The epidemic of traffic violence in New York City continued last week, with at least eight deaths from traffic accidents in four days, according to a report by Spectrum News NY. Advocacy group Transportation Alternatives, which tracks traffic violence in the city, said data shows a “13% increase year over year in traffic fatalities,” with city and state interventions struggling to keep up.
One of the most recent fatalities, as of the report’s publication, was a 55-year-old man riding an electric bicycle when the driver of a “white van” hit him while turning left from 4th Avenue onto 21st Street in Sunset Park, Brooklyn, on Friday, May 6th. “At that intersection,” according to Spectrum, “there’s a big sign specifying no left turns.” Police officers did not arrest the driver at the scene, though they are reportedly investigating the incident. Another tragic fatality occurred that same night, when the driver of a motorcycle hit a “38-year-old woman” as she crossed a Queens street, according to Spectrum.
A press release by Transportation Alternatives detailed the onslaught of traffic violence in the city last week. On Thursday, a 35-year-old bicycle driver was struck and killed by the driver of a privately owned garbage truck in Brooklyn. On Wednesday, a 21-year-old New York University student named Raife Milligan was struck and killed by a driver as he crossed Houston Street in Manhattan. On Tuesday, a delivery truck driver in the Bronx struck and killed a 16-year-old as she walked to school. The unnamed cyclist, the release notes, was on a street “with an incomplete and unprotected painted bike lane,” highlighting the city’s inadequate response to the dangers on its streets.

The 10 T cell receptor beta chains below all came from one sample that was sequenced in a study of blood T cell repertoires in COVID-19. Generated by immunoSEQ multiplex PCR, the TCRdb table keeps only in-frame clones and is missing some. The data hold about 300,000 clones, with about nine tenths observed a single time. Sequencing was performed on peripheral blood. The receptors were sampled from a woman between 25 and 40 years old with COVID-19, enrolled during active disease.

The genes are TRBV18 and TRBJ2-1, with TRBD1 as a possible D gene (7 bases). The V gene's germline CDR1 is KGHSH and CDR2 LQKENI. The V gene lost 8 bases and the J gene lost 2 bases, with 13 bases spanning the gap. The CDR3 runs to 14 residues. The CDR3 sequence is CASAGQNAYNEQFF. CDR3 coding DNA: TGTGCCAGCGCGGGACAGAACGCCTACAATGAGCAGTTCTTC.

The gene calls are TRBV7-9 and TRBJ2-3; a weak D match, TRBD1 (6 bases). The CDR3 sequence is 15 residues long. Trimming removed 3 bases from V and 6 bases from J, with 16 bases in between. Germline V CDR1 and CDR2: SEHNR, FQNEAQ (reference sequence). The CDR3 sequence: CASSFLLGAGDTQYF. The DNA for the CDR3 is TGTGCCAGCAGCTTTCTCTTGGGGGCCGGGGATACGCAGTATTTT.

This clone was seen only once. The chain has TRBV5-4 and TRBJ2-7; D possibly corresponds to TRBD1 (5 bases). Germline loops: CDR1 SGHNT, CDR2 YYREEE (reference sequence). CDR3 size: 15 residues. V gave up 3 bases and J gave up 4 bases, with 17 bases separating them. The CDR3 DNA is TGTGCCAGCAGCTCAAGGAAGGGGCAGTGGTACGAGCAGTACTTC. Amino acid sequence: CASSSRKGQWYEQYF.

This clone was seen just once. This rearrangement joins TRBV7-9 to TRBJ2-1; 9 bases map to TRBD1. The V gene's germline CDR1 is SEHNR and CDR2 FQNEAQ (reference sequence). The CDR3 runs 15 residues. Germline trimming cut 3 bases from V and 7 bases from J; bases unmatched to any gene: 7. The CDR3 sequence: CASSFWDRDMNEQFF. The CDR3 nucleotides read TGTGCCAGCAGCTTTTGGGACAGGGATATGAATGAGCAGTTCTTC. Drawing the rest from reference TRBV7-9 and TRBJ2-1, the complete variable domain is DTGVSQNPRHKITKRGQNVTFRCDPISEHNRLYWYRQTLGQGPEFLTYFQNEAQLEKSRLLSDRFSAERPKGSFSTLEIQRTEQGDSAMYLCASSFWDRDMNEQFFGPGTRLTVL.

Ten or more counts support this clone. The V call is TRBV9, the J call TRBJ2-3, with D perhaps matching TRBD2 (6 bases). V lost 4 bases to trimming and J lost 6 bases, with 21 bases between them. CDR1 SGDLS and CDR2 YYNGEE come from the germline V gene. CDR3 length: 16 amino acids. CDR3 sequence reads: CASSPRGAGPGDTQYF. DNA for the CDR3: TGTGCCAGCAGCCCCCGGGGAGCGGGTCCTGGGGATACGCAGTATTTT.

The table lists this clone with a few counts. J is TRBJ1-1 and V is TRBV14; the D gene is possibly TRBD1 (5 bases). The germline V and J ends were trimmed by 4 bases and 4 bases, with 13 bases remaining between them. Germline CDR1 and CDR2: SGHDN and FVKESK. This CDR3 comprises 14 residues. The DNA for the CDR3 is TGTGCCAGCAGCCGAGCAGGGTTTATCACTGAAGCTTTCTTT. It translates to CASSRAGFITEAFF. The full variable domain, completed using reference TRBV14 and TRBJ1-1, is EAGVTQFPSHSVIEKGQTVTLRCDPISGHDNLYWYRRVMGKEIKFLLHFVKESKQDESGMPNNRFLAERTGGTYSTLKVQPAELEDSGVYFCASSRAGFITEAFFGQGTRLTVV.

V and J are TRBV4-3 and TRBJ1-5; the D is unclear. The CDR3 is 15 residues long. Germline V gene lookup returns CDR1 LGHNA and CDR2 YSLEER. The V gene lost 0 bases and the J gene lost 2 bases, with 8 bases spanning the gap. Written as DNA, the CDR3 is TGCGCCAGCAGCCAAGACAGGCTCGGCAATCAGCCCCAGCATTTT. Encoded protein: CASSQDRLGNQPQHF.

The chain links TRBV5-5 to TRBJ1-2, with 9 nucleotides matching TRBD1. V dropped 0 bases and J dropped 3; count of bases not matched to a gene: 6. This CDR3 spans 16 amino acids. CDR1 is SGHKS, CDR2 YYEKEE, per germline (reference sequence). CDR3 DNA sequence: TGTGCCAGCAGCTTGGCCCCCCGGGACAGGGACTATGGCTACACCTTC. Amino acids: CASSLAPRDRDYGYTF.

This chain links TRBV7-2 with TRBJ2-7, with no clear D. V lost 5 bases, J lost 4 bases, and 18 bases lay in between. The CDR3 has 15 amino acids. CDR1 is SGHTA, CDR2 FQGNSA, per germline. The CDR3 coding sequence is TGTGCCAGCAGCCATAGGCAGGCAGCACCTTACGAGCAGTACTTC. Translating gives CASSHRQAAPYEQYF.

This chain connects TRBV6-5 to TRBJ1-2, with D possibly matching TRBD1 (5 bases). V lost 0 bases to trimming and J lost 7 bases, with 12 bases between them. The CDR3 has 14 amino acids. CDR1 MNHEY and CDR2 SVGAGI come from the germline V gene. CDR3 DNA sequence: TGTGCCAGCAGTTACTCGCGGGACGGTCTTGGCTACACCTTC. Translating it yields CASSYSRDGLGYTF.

“Paint is not protection,” said Transportation Alternatives in a statement. “A person walking or biking stands no chance against a 4,000-pound sports car or a 12,000-pound truck. As more people die on our streets, we need our city and state officials to do everything in their power to protect our most vulnerable road users as they traverse the city.”
To stem the tide of traffic violence, which is far deadlier for pedestrians and other vulnerable road users than vehicle operators, Transportation Alternatives called for New York City to expand its traffic calming architecture, and for state legislator to pass the Crash Victim Rights and Safety Act, which, among other things, would give New York City increased power to enforce traffic violations on its own streets.